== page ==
Reported cases of measles reach 34 in metro Detroit area

There have been four additional cases of measles reported in the metro Detroit area bringing the total to 34.

All four came from Oakland County, bringing the number of confirmed cases to its highest number since 1991, according to the Michigan Department of Health and Human Services when 65 cases were  reported. There are 33 cases in Oakland County and one reported in Wayne County.

Infected individuals range in age from 8 months to 63 years old. Nationally, there have been 387 cases of measles confirmed in 15 states this year.

MDHHS is working closely with Oakland and Wayne county health departments to identify possible exposure locations. Known exposure sites in Oakland County are listed at Additional sites of potential exposures may be identified.

April 1
•    Yeshivas Darchei Torah School, 21550 West 12 Mile Road, Southfield, 9 a.m. - 2 p.m. 
March 29 
•    Congregation B'Nai Israel: 15400 W. 10 Mile Road, Oak Park, 5:30 - 8 p.m. 
•    Bais Haknesses Hagrah, 14561 W. Lincoln Blvd., Oak Park, 7 - 10 a.m. 
•    Beaumont Medical Building, 1st Floor: 3535 W. 13 Mile Road, Royal Oak, 2:30 - 5 p.m. 
•    Yeshivas Darchei Torah School, 21550 West 12 Mile Road, Southfield, 9 a.m. - 7 p.m. 

March 28 
•    Bais Haknesses Hagrah: 14561 W. Lincoln Blvd., Oak Park, 7 - 10 a.m. 
•    Yeshivas Darchei Torah School: 21550 West 12 Mile Road, Southfield, 9 a.m. - 7 p.m. 
•    Congregation B'Nai Israel: 15400 W. 10 Mile Road, Oak Park, 5:30 p.m. - 8 p.m. 

The measles vaccine is highly effective and very safe. A single dose of measles vaccine protects about 95 percent of children, but after two doses, almost 100 percent are immune. The first of two routine childhood measles vaccine doses is given at 12-15 months of age. A second vaccine dose is given before the start of kindergarten, between ages 4 and 6. MDHHS follows Centers for Disease Control and Prevention guidance and does not recommend routine measles vaccinations for children less than 12 months of age unless there is a suspected measles exposure; there is thought to be an imminent measles exposure such as being in areas of known measles; or international travel planned.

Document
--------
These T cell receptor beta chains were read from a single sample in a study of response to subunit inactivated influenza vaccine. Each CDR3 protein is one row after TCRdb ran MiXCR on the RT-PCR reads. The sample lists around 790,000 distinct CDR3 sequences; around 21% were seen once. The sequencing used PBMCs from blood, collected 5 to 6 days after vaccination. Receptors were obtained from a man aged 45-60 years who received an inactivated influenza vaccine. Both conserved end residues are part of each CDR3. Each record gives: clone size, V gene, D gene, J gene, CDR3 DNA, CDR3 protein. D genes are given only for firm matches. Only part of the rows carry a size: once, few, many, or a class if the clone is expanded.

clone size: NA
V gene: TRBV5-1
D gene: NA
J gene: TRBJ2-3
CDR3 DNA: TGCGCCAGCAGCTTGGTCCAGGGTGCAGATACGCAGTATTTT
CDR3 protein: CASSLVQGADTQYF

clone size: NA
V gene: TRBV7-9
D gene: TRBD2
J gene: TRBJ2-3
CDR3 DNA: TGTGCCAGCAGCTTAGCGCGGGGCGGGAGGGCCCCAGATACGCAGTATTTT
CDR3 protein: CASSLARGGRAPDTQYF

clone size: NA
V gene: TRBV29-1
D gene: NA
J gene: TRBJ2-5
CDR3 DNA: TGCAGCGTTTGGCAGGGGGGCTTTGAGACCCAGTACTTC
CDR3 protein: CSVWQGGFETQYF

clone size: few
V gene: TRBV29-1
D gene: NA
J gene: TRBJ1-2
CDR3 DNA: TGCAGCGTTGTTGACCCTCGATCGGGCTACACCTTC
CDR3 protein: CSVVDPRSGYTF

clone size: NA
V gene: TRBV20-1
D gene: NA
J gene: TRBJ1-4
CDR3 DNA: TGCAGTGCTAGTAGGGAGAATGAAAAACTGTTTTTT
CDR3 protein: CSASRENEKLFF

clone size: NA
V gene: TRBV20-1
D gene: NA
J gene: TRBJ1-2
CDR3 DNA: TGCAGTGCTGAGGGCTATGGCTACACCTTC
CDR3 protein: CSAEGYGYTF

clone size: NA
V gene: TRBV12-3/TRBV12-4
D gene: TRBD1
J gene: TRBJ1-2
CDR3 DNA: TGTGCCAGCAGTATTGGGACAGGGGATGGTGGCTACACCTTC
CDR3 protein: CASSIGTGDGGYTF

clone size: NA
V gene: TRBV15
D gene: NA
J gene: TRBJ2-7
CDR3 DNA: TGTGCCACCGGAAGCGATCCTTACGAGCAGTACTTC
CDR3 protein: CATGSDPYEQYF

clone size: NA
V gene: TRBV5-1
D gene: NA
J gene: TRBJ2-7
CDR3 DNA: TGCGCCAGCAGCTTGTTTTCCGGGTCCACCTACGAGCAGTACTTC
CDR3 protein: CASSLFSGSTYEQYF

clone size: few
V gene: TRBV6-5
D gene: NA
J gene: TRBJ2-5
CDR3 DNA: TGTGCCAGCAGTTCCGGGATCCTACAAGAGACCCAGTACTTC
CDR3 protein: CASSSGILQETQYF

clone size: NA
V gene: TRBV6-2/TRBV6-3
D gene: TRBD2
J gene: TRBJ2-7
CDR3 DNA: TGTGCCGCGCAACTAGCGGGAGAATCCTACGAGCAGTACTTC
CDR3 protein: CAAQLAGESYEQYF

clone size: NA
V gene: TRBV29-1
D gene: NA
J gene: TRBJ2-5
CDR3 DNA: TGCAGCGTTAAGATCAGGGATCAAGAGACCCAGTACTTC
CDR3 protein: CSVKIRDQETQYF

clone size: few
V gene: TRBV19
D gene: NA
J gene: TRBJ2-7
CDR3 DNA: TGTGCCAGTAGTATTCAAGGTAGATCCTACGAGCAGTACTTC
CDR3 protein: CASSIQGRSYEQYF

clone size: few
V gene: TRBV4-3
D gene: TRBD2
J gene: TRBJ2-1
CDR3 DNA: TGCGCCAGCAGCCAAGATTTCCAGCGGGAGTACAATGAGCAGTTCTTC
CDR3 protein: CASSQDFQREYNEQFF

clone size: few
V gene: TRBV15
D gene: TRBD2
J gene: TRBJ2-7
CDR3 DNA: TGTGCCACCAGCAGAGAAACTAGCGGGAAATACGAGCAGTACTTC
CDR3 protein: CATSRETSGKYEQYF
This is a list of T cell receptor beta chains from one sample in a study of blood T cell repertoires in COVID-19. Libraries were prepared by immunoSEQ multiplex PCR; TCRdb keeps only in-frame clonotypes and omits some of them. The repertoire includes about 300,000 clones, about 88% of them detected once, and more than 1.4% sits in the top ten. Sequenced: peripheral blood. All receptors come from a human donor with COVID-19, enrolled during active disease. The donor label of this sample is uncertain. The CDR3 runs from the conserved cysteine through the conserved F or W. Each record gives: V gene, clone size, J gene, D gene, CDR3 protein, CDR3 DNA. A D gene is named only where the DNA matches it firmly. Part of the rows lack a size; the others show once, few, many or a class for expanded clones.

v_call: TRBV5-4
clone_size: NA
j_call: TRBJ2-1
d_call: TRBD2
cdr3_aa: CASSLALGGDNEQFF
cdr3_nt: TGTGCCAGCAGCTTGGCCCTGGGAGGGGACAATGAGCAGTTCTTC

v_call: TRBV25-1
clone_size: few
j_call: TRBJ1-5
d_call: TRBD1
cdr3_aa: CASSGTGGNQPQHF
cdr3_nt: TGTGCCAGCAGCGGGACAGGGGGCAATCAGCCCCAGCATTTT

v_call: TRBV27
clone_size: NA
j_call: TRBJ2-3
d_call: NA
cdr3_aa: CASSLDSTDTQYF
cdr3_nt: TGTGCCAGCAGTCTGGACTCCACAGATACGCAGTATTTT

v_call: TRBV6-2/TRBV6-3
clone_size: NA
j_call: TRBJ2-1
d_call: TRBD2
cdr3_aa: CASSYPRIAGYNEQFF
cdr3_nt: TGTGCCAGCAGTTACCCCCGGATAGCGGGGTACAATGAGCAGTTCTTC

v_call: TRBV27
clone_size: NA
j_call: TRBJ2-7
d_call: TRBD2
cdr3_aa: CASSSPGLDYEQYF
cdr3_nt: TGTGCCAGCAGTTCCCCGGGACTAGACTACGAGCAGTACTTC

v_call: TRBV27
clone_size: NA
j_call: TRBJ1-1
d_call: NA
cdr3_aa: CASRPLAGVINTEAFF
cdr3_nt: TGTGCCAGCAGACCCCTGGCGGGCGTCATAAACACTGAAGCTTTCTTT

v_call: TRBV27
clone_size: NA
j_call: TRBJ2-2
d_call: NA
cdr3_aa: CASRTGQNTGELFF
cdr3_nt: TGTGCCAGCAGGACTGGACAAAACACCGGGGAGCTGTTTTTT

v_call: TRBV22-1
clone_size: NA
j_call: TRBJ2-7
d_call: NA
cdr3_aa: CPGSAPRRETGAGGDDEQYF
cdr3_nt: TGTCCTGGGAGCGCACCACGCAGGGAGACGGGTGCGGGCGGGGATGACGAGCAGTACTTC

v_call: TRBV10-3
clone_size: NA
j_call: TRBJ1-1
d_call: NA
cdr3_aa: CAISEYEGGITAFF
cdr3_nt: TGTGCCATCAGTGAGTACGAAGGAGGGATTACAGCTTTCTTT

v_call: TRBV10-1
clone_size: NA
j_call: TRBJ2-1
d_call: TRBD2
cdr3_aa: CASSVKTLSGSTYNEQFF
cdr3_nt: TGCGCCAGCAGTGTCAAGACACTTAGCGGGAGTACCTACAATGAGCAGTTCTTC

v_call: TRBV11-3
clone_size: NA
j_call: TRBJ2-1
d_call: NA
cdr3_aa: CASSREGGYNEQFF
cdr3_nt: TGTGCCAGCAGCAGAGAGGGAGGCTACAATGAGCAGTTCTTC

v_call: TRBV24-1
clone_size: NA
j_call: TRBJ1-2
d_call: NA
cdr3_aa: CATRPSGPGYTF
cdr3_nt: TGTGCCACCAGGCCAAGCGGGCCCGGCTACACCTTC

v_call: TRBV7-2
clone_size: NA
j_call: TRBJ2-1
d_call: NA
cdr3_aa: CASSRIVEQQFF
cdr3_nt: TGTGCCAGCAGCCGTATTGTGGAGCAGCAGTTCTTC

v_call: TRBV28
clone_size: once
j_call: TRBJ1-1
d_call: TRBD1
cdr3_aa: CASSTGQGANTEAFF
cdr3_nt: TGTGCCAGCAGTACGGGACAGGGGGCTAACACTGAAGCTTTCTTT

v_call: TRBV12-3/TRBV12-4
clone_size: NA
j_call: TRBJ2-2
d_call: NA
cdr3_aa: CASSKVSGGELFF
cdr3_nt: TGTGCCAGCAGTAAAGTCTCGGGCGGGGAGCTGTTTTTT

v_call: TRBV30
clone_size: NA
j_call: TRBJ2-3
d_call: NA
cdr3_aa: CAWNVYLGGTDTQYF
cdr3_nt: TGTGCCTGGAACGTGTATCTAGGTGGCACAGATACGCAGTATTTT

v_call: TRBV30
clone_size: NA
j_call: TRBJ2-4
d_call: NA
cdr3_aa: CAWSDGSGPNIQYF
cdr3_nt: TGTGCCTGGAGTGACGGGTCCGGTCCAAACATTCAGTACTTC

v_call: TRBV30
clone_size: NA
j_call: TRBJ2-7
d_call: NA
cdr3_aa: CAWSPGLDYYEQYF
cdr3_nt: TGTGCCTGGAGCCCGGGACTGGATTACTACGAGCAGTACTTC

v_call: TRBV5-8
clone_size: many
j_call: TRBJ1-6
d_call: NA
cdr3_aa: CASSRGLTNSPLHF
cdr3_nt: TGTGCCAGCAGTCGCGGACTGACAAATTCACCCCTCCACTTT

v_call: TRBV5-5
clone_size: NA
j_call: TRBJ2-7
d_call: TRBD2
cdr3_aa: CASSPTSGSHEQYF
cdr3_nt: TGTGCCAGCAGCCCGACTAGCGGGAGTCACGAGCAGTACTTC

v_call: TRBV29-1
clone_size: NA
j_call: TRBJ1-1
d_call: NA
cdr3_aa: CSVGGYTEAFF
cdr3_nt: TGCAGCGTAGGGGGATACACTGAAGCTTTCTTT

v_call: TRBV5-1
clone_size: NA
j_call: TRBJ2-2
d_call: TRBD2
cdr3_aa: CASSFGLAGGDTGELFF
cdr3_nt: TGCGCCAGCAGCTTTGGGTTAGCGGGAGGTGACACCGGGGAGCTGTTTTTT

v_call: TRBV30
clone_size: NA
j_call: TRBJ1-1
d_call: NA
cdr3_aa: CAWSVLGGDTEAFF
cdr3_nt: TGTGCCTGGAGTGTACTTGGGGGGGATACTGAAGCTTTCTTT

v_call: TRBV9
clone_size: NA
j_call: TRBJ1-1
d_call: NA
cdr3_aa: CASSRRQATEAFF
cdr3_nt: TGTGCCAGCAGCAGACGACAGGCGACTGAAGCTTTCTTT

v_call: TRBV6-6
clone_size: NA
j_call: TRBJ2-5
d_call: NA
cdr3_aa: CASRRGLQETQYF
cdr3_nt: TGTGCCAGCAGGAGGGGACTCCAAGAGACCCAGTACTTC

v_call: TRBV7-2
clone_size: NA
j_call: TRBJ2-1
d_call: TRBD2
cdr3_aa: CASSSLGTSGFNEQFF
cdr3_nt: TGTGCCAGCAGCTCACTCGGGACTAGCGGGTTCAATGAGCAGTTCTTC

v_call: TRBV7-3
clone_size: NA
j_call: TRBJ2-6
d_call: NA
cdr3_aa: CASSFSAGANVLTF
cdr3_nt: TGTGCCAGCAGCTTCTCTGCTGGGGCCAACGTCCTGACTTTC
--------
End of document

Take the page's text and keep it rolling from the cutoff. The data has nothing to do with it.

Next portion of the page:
For international travel, infants as young as 6 months should be vaccinated against measles. Measles vaccine, or other acceptable documentation of immunity to measles, is recommended for all persons travelling internationally. 
You cannot get measles from the vaccine. It is effective when given within 72 hours of exposure to prevent illness. In addition, immune globulin (Ig) treatment is effective within six days of exposure for high-risk individuals. Talk to your healthcare provider to determine if immune globulin is right for you. 

High-risk individuals include those who are unvaccinated or unsure about vaccination status, pregnant women and those who are immune-compromised (have a weakened immune system due to illness and diseases like HIV, malnutrition and/or medications).

The Oakland County Health Division (OCHD) is offering vaccination at their offices in Southfield and Pontiac on Monday, 8:30 a.m.- 6 p.m. and Tuesday-Friday, 8:30 a.m.- 5 p.m.. For more information, call 800-848-5533. Please note these offices are not testing centers:
•    North Oakland Health Center, 1200 North Telegraph Road, Building 34 East, Pontiac
•    South Oakland Health Center, 27725 Greenfield Road, Southfield
OCHD is also offering vaccination clinics April 3 and April 4 at Young Israel of Oak Park, 15140 West 10 Mile Road, Oak Park, 2:30 - 4:30 p.m.
The Wayne County Health Department offers walk-in vaccination at 33030 Van Born Road, Wayne on Monday, Tuesday, Thursday and Friday, 8 - 11 a.m. and 12:30 - 4 p.m. and on Wednesday, 11 a.m. - 2 p.m. and 3:30 - 7 p.m. Call 734-727-7101 for more information.

Measles is a highly contagious, vaccine-preventable disease that is spread by direct person-to-person contact, and through the air.
The virus can live for up to two hours in the air where the infected person was present. Symptoms of measles usually begin 7-14 days after exposure, but can appear up to 21 days after exposure and may include:

•    High fever (may spike to over 104˚F).
•    Cough.
•    Runny nose.
•    Red, watery eyes (conjunctivitis).
•    Tiny white spots on the inner cheeks, gums, and roof of the mouth (Koplik Spots) 2-3 days after symptoms begin.
•    A rash that is red, raised, blotchy; usually starts on face, spreads to trunk, arms, and legs 3-5 days after symptoms begin. 

If symptoms develop, residents are urged to call their doctor or emergency room before arriving so they can take precautions to prevent exposure to other individuals.
For more information about measles, visit For more information about Michigan’s current measles outbreak, visit